Gartner identifies four paths for legal and compliance leaders to stay ahead of regulations

Rapid pace of regulatory change threatens to overwhelm legal and compliance teams

Gartner identifies four paths for legal and compliance leaders to stay ahead of regulations

There are four primary options available to legal and compliance leaders to cope with unprecedented levels of regulatory change, according to Gartner, Inc. These regulatory changes are being driven by increasing regulatory oversight, renewed geopolitical tensions and the ongoing COVID-19 pandemic.

“The blistering pace of regulatory change right now is threatening to overwhelm some legal and compliance teams,” said Nick Sworek, director, advisory in the Gartner legal, risk and compliance practice. “As the main drivers of regulatory change appear ongoing, legal and compliance leaders will need to find a sustainable way to keep on top of the requirements this will place on their organizations.”

Gartner experts believe three distinct waves of investment in regulatory tracking have emerged in recent years: pandemic-induced law firm investments, human-capital-complemented investments, and technology-assisted regulation intelligence.

 “At the beginning of the pandemic, legal and compliance leaders turned to law firms for a quick solution to track the regulatory volatility of that time,” said Sworek. “In 2021, when the pace of change clearly wasn’t slowing, legal leaders started looking at less costly in-house tracking options. This year, as legal and compliance teams are finding their ‘new normal’, they are looking at technology investment as a more sustainable strategy to keep up with ongoing regulatory change and support in-house staff.”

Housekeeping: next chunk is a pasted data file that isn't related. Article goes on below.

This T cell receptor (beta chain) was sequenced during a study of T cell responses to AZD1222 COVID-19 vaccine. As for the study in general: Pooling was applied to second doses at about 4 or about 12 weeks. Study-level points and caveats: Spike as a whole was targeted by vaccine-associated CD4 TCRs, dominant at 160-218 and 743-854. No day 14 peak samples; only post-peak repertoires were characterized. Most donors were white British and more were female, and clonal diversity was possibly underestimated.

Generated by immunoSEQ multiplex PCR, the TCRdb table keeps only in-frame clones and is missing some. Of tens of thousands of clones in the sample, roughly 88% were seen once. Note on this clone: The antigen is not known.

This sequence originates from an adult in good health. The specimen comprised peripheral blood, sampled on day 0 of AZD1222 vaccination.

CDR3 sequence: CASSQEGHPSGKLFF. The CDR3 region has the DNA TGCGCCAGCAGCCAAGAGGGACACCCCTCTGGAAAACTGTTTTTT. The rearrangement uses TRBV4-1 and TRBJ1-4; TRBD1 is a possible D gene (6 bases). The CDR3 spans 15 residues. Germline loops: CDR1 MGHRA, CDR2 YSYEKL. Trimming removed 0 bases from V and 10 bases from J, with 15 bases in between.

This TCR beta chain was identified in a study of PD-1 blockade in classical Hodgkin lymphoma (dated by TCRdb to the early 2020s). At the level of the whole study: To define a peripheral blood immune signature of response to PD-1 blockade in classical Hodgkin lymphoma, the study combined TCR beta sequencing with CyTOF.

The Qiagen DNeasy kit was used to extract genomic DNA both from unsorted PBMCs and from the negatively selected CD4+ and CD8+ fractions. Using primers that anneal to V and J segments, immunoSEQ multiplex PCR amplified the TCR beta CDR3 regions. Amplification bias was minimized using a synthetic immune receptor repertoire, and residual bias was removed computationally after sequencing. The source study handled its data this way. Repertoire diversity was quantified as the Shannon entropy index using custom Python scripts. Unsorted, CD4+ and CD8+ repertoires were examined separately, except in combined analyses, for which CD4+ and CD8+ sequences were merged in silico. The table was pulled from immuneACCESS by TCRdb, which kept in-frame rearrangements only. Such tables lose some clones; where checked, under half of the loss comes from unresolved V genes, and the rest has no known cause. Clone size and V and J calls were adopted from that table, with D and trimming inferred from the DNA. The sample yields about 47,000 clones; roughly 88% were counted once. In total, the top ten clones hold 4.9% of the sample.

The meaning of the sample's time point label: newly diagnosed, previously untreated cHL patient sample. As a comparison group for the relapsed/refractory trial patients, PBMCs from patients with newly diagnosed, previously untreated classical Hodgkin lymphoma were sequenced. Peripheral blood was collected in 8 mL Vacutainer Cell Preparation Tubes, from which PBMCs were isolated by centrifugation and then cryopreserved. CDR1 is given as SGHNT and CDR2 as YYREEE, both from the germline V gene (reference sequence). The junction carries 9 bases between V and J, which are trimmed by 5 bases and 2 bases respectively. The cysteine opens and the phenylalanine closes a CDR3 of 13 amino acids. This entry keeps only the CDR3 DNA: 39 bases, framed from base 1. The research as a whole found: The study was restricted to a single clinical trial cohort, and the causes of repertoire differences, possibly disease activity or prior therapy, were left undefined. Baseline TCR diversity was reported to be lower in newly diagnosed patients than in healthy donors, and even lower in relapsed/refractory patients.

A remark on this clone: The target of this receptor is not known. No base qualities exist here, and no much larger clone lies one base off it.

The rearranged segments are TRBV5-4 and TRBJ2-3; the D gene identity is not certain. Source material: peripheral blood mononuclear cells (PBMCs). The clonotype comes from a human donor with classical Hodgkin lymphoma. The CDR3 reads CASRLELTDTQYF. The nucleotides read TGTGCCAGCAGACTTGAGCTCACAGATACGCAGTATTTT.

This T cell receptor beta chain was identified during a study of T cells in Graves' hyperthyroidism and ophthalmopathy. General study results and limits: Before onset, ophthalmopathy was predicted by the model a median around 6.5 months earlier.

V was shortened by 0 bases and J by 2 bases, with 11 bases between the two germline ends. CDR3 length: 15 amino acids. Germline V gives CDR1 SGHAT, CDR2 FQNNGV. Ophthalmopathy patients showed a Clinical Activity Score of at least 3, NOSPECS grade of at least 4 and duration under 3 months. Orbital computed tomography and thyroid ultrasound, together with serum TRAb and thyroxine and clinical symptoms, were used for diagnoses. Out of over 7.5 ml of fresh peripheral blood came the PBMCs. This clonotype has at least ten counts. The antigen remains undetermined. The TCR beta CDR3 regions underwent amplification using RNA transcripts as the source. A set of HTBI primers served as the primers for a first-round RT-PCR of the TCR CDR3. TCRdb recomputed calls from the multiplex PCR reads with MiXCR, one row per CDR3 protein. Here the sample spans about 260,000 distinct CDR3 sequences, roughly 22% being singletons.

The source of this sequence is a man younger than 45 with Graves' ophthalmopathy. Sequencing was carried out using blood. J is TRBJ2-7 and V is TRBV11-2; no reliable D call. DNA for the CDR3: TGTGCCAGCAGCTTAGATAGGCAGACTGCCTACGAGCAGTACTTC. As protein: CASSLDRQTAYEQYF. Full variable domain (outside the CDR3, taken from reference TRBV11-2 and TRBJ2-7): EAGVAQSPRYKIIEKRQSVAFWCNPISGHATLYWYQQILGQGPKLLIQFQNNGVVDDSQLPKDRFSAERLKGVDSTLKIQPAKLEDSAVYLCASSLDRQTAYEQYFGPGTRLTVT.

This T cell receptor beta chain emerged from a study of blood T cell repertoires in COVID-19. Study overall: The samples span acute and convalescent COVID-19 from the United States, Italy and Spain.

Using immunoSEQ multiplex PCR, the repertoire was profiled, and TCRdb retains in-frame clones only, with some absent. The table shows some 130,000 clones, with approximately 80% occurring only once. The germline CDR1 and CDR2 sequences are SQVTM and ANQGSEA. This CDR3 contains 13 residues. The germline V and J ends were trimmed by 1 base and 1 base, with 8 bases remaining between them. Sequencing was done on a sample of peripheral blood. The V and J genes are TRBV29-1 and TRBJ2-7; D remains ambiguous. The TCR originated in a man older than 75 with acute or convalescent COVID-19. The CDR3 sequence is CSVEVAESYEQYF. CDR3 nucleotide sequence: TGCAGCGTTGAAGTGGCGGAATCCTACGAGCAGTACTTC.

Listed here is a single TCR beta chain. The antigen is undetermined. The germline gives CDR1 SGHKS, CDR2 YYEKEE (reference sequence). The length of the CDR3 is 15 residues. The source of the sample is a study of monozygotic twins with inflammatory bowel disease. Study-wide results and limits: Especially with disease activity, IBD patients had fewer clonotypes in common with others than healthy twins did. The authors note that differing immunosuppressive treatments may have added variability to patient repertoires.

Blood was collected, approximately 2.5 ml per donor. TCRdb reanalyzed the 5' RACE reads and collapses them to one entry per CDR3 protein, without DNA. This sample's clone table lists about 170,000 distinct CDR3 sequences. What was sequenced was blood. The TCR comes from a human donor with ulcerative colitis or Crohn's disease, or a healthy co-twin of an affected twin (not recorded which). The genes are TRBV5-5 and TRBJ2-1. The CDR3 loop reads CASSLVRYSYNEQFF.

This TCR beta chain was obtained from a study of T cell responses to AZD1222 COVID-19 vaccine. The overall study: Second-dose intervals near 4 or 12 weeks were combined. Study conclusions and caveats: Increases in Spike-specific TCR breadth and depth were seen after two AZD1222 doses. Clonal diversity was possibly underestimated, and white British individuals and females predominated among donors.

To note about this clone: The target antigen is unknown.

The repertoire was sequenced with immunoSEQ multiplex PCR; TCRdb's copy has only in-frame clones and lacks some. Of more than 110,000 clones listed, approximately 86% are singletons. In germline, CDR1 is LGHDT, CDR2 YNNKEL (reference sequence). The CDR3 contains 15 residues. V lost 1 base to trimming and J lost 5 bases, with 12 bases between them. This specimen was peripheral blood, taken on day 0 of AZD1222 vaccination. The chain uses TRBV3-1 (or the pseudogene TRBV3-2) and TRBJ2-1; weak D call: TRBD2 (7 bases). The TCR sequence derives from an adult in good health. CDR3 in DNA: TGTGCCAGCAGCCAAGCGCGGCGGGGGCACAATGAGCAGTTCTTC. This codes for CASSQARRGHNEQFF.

To help legal and compliance leaders understand their options for tracking regulatory change, Gartner experts have identified four main approaches that should be evaluated:

1. Law Firms

When faced with the regulatory volatility in the early stages of the pandemic, legal and compliance leaders turned to their law firm partners to help stay on top of the changes. This is a good option because law firms tend to have a comprehensive understanding of what regulations apply across geography and industry, and do not require a long onboarding process to get them up to speed.

2. ALSPs

The second path for regulatory tracking is to engage with alternative legal service providers, nearly a third of which offer some form of regulatory tracking. ALSPs are particularly useful where off-the-shelf products — such as regulatory intelligence tools — cannot meet the organization’s needs.

3. In-house Staff
In-house staff have deep institutional knowledge and a high degree of business acumen. They understand which regulations are important, and what processes and policies need to be changed or created to meet new regulatory requirements. Using in-house staff also eliminates third-party involvement, creating more control over the process and ensuring flexibility during high-change periods.

4. Regulatory Intelligence Technology
Some vendor-provided tools automatically track and notify of regulatory changes without human input. Through a variety of capabilities regulatory tracking software aims to automate the regulatory tracking aspect by allowing them to track specific topics and/or regulations, and by sending notifications when something changes

Recent articles & video

Maurice Blackburn taps new employment and industrial law practice head for Queensland

G+T's corporate advisory team takes the lead on major cross-border deals

Son inherits Wollongong boutique firm in leadership transition

Corrs, HSF contribute in $4.3bn acquisition of CSR Limited

Aravax taps MinterEllison on US$68m Series B raising

Maddocks snaps up Ashurst star to lead trade mark and brand protection practice

Most Read Articles

Ashurst, Sullivan & Cromwell guide Alcoa Corp acquisition of Alumina Limited

New CEO to lead Carter Newell

Corrs, HSF contribute in $4.3bn acquisition of CSR Limited

Thomson Reuters debuts generative AI assistant for Australia's legal profession